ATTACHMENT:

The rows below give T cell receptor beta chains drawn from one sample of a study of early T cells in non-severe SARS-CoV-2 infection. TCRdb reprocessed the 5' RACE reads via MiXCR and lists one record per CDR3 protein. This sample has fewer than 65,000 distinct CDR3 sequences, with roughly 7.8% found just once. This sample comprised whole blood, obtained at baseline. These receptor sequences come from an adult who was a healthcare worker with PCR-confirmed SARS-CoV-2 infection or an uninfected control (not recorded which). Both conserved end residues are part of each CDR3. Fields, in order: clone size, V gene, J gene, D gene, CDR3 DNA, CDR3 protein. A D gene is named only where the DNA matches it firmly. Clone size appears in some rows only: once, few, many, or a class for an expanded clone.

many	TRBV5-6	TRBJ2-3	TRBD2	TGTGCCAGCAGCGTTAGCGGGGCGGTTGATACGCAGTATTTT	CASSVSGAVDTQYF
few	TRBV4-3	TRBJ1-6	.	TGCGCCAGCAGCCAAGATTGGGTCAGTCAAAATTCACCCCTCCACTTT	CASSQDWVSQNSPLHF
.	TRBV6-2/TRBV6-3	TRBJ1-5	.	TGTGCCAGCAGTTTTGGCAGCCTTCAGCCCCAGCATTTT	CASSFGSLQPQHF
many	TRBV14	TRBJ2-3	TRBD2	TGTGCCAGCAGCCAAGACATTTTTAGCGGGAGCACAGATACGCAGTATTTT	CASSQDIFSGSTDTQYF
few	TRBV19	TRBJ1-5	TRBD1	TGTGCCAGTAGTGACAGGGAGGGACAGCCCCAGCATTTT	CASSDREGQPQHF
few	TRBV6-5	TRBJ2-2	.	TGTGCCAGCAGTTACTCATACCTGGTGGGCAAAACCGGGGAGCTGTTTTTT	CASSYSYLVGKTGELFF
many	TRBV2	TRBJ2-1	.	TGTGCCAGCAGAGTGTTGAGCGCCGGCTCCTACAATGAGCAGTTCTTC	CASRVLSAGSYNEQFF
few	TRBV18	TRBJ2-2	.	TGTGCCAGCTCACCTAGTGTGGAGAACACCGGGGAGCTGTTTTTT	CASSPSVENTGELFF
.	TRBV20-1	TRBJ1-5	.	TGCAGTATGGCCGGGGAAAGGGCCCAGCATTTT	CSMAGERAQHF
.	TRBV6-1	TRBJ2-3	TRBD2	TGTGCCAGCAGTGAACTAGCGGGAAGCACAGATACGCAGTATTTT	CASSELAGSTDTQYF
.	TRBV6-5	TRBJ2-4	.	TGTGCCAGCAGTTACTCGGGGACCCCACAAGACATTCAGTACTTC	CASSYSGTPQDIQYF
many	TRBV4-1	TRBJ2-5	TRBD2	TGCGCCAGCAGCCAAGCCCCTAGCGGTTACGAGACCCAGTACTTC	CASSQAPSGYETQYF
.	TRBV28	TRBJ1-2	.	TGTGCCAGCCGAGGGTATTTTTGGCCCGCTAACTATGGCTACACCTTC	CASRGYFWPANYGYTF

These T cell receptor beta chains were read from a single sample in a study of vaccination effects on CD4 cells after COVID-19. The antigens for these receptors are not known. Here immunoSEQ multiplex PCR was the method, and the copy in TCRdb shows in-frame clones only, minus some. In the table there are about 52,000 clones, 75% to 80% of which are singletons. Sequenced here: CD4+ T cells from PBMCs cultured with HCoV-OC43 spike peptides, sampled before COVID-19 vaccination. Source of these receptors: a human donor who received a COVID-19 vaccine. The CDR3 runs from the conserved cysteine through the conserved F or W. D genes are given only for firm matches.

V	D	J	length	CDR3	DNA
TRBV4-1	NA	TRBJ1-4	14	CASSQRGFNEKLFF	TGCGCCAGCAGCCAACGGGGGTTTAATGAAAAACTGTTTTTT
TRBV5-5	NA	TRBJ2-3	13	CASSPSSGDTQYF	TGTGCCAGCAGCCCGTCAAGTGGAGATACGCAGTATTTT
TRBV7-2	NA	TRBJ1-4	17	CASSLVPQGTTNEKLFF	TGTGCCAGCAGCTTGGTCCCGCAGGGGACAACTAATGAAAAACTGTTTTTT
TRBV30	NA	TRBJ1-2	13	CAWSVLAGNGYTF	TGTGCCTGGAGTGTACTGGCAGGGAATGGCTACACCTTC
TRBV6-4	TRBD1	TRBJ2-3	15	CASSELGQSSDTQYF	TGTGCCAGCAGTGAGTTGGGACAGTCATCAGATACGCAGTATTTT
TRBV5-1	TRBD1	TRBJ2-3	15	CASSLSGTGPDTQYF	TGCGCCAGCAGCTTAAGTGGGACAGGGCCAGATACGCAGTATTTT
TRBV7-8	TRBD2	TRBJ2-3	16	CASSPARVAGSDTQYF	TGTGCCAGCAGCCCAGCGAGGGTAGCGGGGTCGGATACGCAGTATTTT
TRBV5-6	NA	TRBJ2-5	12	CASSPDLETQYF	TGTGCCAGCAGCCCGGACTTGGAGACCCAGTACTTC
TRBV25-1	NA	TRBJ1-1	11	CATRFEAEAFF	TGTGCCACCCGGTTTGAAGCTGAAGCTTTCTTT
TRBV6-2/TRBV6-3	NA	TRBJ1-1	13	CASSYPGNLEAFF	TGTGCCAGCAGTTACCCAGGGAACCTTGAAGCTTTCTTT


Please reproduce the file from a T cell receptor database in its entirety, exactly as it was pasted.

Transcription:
The rows below give T cell receptor beta chains drawn from one sample of a study of early T cells in non-severe SARS-CoV-2 infection. TCRdb reprocessed the 5' RACE reads via MiXCR and lists one record per CDR3 protein. This sample has fewer than 65,000 distinct CDR3 sequences, with roughly 7.8% found just once. This sample comprised whole blood, obtained at baseline. These receptor sequences come from an adult who was a healthcare worker with PCR-confirmed SARS-CoV-2 infection or an uninfected control (not recorded which). Both conserved end residues are part of each CDR3. Fields, in order: clone size, V gene, J gene, D gene, CDR3 DNA, CDR3 protein. A D gene is named only where the DNA matches it firmly. Clone size appears in some rows only: once, few, many, or a class for an expanded clone.

many	TRBV5-6	TRBJ2-3	TRBD2	TGTGCCAGCAGCGTTAGCGGGGCGGTTGATACGCAGTATTTT	CASSVSGAVDTQYF
few	TRBV4-3	TRBJ1-6	.	TGCGCCAGCAGCCAAGATTGGGTCAGTCAAAATTCACCCCTCCACTTT	CASSQDWVSQNSPLHF
.	TRBV6-2/TRBV6-3	TRBJ1-5	.	TGTGCCAGCAGTTTTGGCAGCCTTCAGCCCCAGCATTTT	CASSFGSLQPQHF
many	TRBV14	TRBJ2-3	TRBD2	TGTGCCAGCAGCCAAGACATTTTTAGCGGGAGCACAGATACGCAGTATTTT	CASSQDIFSGSTDTQYF
few	TRBV19	TRBJ1-5	TRBD1	TGTGCCAGTAGTGACAGGGAGGGACAGCCCCAGCATTTT	CASSDREGQPQHF
few	TRBV6-5	TRBJ2-2	.	TGTGCCAGCAGTTACTCATACCTGGTGGGCAAAACCGGGGAGCTGTTTTTT	CASSYSYLVGKTGELFF
many	TRBV2	TRBJ2-1	.	TGTGCCAGCAGAGTGTTGAGCGCCGGCTCCTACAATGAGCAGTTCTTC	CASRVLSAGSYNEQFF
few	TRBV18	TRBJ2-2	.	TGTGCCAGCTCACCTAGTGTGGAGAACACCGGGGAGCTGTTTTTT	CASSPSVENTGELFF
.	TRBV20-1	TRBJ1-5	.	TGCAGTATGGCCGGGGAAAGGGCCCAGCATTTT	CSMAGERAQHF
.	TRBV6-1	TRBJ2-3	TRBD2	TGTGCCAGCAGTGAACTAGCGGGAAGCACAGATACGCAGTATTTT	CASSELAGSTDTQYF
.	TRBV6-5	TRBJ2-4	.	TGTGCCAGCAGTTACTCGGGGACCCCACAAGACATTCAGTACTTC	CASSYSGTPQDIQYF
many	TRBV4-1	TRBJ2-5	TRBD2	TGCGCCAGCAGCCAAGCCCCTAGCGGTTACGAGACCCAGTACTTC	CASSQAPSGYETQYF
.	TRBV28	TRBJ1-2	.	TGTGCCAGCCGAGGGTATTTTTGGCCCGCTAACTATGGCTACACCTTC	CASRGYFWPANYGYTF

These T cell receptor beta chains were read from a single sample in a study of vaccination effects on CD4 cells after COVID-19. The antigens for these receptors are not known. Here immunoSEQ multiplex PCR was the method, and the copy in TCRdb shows in-frame clones only, minus some. In the table there are about 52,000 clones, 75% to 80% of which are singletons. Sequenced here: CD4+ T cells from PBMCs cultured with HCoV-OC43 spike peptides, sampled before COVID-19 vaccination. Source of these receptors: a human donor who received a COVID-19 vaccine. The CDR3 runs from the conserved cysteine through the conserved F or W. D genes are given only for firm matches.

V	D	J	length	CDR3	DNA
TRBV4-1	NA	TRBJ1-4	14	CASSQRGFNEKLFF	TGCGCCAGCAGCCAACGGGGGTTTAATGAAAAACTGTTTTTT
TRBV5-5	NA	TRBJ2-3	13	CASSPSSGDTQYF	TGTGCCAGCAGCCCGTCAAGTGGAGATACGCAGTATTTT
TRBV7-2	NA	TRBJ1-4	17	CASSLVPQGTTNEKLFF	TGTGCCAGCAGCTTGGTCCCGCAGGGGACAACTAATGAAAAACTGTTTTTT
TRBV30	NA	TRBJ1-2	13	CAWSVLAGNGYTF	TGTGCCTGGAGTGTACTGGCAGGGAATGGCTACACCTTC
TRBV6-4	TRBD1	TRBJ2-3	15	CASSELGQSSDTQYF	TGTGCCAGCAGTGAGTTGGGACAGTCATCAGATACGCAGTATTTT
TRBV5-1	TRBD1	TRBJ2-3	15	CASSLSGTGPDTQYF	TGCGCCAGCAGCTTAAGTGGGACAGGGCCAGATACGCAGTATTTT
TRBV7-8	TRBD2	TRBJ2-3	16	CASSPARVAGSDTQYF	TGTGCCAGCAGCCCAGCGAGGGTAGCGGGGTCGGATACGCAGTATTTT
TRBV5-6	NA	TRBJ2-5	12	CASSPDLETQYF	TGTGCCAGCAGCCCGGACTTGGAGACCCAGTACTTC
TRBV25-1	NA	TRBJ1-1	11	CATRFEAEAFF	TGTGCCACCCGGTTTGAAGCTGAAGCTTTCTTT
TRBV6-2/TRBV6-3	NA	TRBJ1-1	13	CASSYPGNLEAFF	TGTGCCAGCAGTTACCCAGGGAACCTTGAAGCTTTCTTT